Private Project

The Surrounding World

In the heart of a Caribbean island, images, words and sounds create a rural symphony, while the long time expected progress arrives opening more questions than answers...

  • Wendy P. Espinal
  • Wendy P. Espinal
  • Annerys Rodríguez
  • Carla Jovine
  • Wendy P. Espinal
  • Sebastián Cabrera Chelín
  • Darío A. Scapellatto (Direct Sound)
  • Denis Godoy (Sound Design)
  • Rocío Gattinoni
  • Project Title (Original Language):
    El Mundo Que Nos Rodea
  • Project Type:
    Documentary, Short
  • Genres:
    Ethnography, Nature
  • Runtime:
    29 minutes
  • Completion Date:
    October 31, 2019
  • Production Budget:
    23,000 USD
  • Country of Origin:
    Dominican Republic
  • Country of Filming:
    Dominican Republic
  • Language:
  • Shooting Format:
  • Film Color:
  • First-time Filmmaker:
  • Student Project:
  • Festival Internacional del Nuevo Cine Latinoamericano
    La Habana
    December 10, 2019
    World Premiere
    Official Selection - Documentary Competition
Director Biography - Wendy P. Espinal

Dominican producer and documentary filmmaker based between the Dominican Republic and Spain. Her work as a filmmaker is built on research, process and meaning.
She has worked in multiple cultural and film projects, actively participating in their production, including feature films like “Holy Beasts” (L.A. Guzmán & I. Cárdenas, 2019), “Cocote” (N.C. de los Santos – Locarno Film Festival Signs of Life Best Feature Film 2017), “Petra” (J. Rosales, 2018), “El Rey de la Habana” (A. Villaronga, 2015), “El Cosmonauta” (N. Alcalá, 2013);
With the short films "The Harvest", “Food”, “Mujeres Tierra” and “The Surrounding World” (to be premiered at Havana International Film Festival 2019), her work as a director has been supported by Programa Ibermedia, Fonprocine Dominican Republic, Berlinale Talents Guadalajara, Iberdoc, UN Women, MiradasDoc, Directed by Women Spain, and other international organizations and film festivals.
She graduated from UNAPEC's School of Arts and Communications, the National Theatre School of Santo Domingo, and has a MFA from Université Sorbonne Paris 1 / Universidade de Évora / Universitá degli Studi di Padova as part of an Erasmus Mundus Master Program. She’s also trained in international workshops with Susana Barriga, María José Díez, Marcos Pimentel, Pedro Loeb, Belkis Vega, Eduardo Milewicz, Bob McAndrew, Hernán Musaluppi, Lucrecia Martel, Tanya Valette, Eliseo Altunaga, among other renowned filmmakers.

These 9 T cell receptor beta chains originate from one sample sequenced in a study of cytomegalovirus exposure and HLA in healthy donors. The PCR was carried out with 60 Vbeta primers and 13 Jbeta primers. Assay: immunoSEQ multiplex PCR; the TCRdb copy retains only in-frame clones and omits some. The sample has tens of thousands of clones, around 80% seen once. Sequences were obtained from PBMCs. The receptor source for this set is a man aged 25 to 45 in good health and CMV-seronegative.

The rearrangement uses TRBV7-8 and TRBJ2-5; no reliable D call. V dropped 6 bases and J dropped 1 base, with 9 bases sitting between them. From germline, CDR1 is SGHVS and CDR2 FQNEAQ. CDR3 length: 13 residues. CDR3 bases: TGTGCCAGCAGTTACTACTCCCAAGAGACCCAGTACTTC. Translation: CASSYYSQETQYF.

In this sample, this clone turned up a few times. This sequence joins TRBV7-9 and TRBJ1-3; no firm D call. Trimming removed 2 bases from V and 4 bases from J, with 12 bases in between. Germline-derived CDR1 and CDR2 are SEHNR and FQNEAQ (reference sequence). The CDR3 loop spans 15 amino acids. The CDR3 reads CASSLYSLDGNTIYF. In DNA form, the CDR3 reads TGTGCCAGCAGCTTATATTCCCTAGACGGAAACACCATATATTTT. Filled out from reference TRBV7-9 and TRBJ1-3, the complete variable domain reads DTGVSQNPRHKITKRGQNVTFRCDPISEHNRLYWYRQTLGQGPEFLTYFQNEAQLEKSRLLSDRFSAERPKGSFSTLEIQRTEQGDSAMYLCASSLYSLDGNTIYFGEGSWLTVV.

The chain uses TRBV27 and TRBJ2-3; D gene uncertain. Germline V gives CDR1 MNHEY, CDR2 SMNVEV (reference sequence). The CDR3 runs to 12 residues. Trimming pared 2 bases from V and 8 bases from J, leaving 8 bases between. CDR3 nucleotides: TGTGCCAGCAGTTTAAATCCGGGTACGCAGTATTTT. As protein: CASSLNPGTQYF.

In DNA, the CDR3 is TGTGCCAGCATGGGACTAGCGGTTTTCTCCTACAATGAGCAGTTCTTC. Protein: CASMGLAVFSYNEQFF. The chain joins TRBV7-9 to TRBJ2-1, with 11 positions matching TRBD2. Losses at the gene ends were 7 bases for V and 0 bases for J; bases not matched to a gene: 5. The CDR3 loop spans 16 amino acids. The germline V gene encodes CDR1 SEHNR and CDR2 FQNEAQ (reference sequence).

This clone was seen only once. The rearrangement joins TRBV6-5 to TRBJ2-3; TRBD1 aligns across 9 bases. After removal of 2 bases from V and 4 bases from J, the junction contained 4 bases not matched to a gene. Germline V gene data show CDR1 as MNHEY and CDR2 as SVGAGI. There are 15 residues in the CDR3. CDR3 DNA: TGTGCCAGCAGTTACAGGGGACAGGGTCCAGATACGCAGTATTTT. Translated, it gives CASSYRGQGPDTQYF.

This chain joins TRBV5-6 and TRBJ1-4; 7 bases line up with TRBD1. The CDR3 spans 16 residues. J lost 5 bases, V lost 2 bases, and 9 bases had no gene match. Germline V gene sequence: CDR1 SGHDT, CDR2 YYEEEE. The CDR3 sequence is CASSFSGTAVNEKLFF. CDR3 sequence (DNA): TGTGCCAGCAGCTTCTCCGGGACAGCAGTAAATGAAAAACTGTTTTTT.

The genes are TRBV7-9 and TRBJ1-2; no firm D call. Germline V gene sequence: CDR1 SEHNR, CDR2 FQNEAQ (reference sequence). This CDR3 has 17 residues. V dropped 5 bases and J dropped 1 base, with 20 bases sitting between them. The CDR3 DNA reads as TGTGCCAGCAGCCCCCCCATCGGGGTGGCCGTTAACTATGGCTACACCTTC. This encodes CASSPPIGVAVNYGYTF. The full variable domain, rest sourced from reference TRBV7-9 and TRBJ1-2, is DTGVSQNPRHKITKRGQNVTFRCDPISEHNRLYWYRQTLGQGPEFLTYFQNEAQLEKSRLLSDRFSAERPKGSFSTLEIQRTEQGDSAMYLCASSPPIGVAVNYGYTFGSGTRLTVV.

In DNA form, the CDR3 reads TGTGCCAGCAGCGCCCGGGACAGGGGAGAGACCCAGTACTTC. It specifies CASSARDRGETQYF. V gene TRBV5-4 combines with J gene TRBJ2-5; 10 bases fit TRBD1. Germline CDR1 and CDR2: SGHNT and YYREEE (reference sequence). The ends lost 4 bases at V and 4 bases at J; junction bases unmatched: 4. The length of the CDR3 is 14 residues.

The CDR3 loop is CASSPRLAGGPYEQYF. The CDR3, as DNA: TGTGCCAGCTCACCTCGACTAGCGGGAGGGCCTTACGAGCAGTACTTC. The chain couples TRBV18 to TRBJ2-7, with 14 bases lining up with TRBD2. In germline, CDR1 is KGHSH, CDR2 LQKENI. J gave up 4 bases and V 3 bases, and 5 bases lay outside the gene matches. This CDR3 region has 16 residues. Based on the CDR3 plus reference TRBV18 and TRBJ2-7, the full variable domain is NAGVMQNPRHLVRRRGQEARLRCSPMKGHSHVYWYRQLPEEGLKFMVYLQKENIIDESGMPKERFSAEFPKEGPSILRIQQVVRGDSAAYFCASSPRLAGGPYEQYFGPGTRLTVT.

Together with associate producer Carla Jovine (Candela, El Rey de la Habana, María Montéz, Los Fabulosos), she started the 1981 Cinema Collective, an independent film production company based in Santo Domingo, which aims to develop and produce narrative and documentary films with an important cultural quest and artistic sense to rethink Caribbean film languages, while building coproduction bridges throughout the iberoamerican region.

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Director Statement

I met the rural community of La Ciénaga de Manabao which was barely reachable in an all-terrain vehicle, even when the rivers allowed it... I went to that remote place to disconnect (from others and myself), and, at the same time, to connect (with others and myself). The encounter with nature would mean reconnection.
I lived in the capital, on the coast, and I traveled from the sea to immerse myself in the mountains, to discover new ways of daily living in the heart of a Caribbean island. There, life was lived even more inwards; while, from the outside, those places were unknown.
I started filming in that place looking for a documentary about the islander’s identity. Something about that other way of isolation caught me; in this case, without a sea. However, during the research process, another reality hit my camera. What was happening over there was much more direct and imminent. At last, the world around them was going to get closer. "Progress" was arriving, and with it many more questions than answers.
On the editing table, everything became fully evident. The story I found was not the one I went looking for. That's when "The Surrounding World " finally took shape.
My personal relationship with the community, eased the documentary process and allowed me to capture that environment, that way of life, and what was to come. My biggest challenge was to work with the characters as a collective and to make nature and the place itself the protagonist of the story.
I hope that the viewer can travel there and live a bit of the process of a transforming environment. A transformation that becomes more complex between hopes and contradictions.
There is little audiovisual record of the Dominican rural landscape and with this project I also hope to make a contribution to this important ethnographic heritage. With this film I complete a series of audiovisual works through which I have been reflecting and questioning about the imaginary of the Dominican countryside and how it is in the process of evolution.
All this also motivates me as part of an emerging group of new Dominican documentary filmmakers, who want to develop captivating projects, exploring the Dominican reality, carving it, connecting with it in a particular way and revealing multiple perspectives, with a cinematic and authentic language.